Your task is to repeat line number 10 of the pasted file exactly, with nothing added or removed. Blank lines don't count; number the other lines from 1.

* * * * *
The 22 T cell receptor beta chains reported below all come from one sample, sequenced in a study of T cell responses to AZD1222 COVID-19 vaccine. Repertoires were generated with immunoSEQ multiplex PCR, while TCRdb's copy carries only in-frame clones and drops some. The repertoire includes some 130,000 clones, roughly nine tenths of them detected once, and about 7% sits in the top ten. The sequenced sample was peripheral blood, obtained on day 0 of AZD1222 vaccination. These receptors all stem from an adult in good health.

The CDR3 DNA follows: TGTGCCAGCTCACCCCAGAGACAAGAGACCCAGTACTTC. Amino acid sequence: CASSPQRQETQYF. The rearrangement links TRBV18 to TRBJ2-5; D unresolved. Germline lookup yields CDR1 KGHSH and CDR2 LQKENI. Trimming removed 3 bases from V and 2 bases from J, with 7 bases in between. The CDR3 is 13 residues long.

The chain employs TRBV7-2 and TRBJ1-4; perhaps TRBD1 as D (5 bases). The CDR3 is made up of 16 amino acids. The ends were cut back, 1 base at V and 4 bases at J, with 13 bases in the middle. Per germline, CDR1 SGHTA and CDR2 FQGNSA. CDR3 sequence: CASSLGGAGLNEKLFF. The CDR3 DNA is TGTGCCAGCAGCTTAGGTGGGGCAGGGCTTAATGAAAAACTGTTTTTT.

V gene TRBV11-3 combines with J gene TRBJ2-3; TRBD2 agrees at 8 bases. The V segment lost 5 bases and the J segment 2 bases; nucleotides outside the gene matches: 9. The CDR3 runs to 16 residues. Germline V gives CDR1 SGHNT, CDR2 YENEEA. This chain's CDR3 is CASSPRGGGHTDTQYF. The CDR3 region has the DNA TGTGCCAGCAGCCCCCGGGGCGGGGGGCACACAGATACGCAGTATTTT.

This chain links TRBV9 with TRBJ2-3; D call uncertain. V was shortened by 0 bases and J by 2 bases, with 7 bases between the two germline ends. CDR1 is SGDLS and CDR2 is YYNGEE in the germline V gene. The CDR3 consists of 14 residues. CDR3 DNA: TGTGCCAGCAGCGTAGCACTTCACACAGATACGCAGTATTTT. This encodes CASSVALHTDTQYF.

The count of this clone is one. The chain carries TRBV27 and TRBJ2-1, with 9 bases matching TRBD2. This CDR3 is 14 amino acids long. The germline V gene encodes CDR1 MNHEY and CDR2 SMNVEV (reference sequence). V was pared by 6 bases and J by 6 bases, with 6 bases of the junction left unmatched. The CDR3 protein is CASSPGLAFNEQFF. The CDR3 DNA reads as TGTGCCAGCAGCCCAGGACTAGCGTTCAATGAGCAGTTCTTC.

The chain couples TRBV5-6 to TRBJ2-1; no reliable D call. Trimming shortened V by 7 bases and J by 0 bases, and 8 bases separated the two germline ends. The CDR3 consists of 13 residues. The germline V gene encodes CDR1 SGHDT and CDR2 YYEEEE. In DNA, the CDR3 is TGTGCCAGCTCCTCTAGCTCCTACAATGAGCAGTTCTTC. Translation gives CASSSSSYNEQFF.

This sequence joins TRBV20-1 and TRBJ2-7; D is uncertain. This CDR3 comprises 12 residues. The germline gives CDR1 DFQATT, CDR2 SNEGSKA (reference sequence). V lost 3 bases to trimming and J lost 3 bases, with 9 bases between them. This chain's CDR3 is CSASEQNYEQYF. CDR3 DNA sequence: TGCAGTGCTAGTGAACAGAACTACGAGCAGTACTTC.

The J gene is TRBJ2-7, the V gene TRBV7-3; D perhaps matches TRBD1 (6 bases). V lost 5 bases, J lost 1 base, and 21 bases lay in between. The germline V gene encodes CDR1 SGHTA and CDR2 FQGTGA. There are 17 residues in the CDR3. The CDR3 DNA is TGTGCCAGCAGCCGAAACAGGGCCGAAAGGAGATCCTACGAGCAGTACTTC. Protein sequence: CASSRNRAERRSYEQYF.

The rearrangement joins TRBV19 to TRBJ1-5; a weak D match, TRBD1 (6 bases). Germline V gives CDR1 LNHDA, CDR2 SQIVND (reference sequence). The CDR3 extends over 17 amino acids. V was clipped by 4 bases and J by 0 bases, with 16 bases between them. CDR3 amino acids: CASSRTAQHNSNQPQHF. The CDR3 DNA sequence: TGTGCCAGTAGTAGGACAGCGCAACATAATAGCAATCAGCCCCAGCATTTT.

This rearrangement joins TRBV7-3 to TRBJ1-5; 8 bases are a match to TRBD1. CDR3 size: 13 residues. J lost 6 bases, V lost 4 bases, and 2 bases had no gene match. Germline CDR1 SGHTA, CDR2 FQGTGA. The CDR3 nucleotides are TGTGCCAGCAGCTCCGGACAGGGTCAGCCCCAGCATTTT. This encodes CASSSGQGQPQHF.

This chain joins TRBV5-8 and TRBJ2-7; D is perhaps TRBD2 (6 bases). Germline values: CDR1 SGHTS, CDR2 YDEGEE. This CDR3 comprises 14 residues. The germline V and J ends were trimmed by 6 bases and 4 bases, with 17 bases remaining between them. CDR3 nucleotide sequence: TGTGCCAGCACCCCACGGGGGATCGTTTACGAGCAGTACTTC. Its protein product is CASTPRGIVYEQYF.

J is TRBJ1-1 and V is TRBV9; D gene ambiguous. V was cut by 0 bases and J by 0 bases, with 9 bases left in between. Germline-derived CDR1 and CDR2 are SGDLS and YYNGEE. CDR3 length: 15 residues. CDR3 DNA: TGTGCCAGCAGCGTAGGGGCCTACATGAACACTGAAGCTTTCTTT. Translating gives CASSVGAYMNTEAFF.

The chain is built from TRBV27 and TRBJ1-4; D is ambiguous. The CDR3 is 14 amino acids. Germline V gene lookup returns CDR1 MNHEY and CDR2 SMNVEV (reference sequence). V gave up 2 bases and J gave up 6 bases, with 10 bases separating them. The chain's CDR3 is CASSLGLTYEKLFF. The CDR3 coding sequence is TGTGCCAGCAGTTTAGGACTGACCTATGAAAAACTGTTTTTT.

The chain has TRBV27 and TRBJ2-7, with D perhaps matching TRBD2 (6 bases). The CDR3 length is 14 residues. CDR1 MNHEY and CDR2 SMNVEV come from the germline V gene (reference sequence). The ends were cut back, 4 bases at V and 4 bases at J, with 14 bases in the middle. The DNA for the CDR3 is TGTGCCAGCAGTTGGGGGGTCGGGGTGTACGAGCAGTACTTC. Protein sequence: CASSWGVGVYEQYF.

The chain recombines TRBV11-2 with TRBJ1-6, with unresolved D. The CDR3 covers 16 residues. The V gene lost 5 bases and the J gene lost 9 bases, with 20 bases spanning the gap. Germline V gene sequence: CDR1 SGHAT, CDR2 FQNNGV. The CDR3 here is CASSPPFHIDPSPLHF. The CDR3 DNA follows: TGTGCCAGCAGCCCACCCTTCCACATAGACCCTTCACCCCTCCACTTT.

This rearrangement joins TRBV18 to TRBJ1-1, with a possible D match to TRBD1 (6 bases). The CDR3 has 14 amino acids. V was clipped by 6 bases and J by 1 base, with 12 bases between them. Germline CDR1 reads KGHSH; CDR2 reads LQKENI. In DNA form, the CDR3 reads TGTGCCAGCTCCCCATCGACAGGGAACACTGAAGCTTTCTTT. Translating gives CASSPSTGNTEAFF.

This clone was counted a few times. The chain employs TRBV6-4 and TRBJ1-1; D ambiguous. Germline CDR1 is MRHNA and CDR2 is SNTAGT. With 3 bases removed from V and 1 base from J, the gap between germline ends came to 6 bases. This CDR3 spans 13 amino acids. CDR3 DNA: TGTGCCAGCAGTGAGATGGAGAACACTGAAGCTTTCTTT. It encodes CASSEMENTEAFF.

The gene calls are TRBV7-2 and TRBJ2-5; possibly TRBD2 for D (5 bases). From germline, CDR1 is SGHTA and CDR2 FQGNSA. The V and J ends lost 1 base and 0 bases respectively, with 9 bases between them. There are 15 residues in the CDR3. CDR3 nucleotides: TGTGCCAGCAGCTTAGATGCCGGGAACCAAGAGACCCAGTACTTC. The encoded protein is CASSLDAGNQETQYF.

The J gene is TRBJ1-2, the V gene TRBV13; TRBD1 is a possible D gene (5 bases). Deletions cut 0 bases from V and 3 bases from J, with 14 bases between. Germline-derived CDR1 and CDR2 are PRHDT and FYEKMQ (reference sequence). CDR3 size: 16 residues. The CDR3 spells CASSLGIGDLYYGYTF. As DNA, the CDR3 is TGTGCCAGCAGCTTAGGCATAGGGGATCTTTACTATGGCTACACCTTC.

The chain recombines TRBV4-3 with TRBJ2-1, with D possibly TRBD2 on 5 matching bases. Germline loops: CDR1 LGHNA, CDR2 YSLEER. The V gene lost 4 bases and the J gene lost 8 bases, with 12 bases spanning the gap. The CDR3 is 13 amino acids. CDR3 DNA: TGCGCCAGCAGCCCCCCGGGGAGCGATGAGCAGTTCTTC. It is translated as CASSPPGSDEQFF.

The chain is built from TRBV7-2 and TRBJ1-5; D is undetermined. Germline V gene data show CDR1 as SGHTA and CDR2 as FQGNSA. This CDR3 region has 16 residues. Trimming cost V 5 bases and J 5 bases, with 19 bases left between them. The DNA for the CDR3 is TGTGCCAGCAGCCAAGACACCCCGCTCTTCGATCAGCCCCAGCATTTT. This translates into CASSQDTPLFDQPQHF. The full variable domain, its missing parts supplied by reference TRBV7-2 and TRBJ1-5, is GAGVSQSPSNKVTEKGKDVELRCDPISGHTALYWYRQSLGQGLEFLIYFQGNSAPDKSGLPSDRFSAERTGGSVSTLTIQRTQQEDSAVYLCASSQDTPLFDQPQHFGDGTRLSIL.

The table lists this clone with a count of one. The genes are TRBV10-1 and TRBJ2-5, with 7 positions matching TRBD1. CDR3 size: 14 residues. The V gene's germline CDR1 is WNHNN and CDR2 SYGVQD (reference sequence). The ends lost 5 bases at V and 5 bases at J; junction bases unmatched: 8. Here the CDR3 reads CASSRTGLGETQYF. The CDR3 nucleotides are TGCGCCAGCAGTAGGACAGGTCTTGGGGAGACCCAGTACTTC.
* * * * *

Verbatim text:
The rearrangement joins TRBV19 to TRBJ1-5; a weak D match, TRBD1 (6 bases). Germline V gives CDR1 LNHDA, CDR2 SQIVND (reference sequence). The CDR3 extends over 17 amino acids. V was clipped by 4 bases and J by 0 bases, with 16 bases between them. CDR3 amino acids: CASSRTAQHNSNQPQHF. The CDR3 DNA sequence: TGTGCCAGTAGTAGGACAGCGCAACATAATAGCAATCAGCCCCAGCATTTT.